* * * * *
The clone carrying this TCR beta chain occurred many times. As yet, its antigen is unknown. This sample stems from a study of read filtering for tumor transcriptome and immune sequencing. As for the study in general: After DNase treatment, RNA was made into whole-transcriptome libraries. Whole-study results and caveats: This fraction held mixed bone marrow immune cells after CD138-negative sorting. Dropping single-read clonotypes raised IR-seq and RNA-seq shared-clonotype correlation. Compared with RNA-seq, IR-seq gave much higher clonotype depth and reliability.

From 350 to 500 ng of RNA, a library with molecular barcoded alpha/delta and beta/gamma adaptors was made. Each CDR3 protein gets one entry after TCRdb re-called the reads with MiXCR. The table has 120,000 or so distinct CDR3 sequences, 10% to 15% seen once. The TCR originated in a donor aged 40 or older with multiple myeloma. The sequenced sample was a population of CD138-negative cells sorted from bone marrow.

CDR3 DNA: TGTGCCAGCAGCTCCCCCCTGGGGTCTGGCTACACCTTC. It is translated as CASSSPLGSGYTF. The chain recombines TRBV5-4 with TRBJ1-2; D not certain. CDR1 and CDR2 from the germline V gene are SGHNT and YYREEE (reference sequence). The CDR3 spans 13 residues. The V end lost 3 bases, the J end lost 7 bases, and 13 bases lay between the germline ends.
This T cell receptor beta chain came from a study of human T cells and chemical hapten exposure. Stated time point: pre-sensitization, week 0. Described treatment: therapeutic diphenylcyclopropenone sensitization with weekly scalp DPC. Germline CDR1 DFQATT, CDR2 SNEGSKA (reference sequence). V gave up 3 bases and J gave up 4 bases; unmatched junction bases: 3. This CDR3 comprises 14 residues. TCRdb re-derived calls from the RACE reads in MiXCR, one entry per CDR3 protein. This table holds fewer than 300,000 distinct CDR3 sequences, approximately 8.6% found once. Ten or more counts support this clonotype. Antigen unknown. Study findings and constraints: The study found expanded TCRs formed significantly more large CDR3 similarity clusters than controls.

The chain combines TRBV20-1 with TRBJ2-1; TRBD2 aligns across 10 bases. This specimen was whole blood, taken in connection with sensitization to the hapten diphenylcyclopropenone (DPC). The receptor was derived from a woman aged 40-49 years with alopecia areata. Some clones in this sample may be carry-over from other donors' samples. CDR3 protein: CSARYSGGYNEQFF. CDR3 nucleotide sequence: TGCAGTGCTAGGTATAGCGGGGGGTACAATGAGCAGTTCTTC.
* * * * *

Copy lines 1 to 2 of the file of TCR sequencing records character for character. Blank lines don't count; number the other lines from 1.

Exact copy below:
The clone carrying this TCR beta chain occurred many times. As yet, its antigen is unknown. This sample stems from a study of read filtering for tumor transcriptome and immune sequencing. As for the study in general: After DNase treatment, RNA was made into whole-transcriptome libraries. Whole-study results and caveats: This fraction held mixed bone marrow immune cells after CD138-negative sorting. Dropping single-read clonotypes raised IR-seq and RNA-seq shared-clonotype correlation. Compared with RNA-seq, IR-seq gave much higher clonotype depth and reliability.

From 350 to 500 ng of RNA, a library with molecular barcoded alpha/delta and beta/gamma adaptors was made. Each CDR3 protein gets one entry after TCRdb re-called the reads with MiXCR. The table has 120,000 or so distinct CDR3 sequences, 10% to 15% seen once. The TCR originated in a donor aged 40 or older with multiple myeloma. The sequenced sample was a population of CD138-negative cells sorted from bone marrow.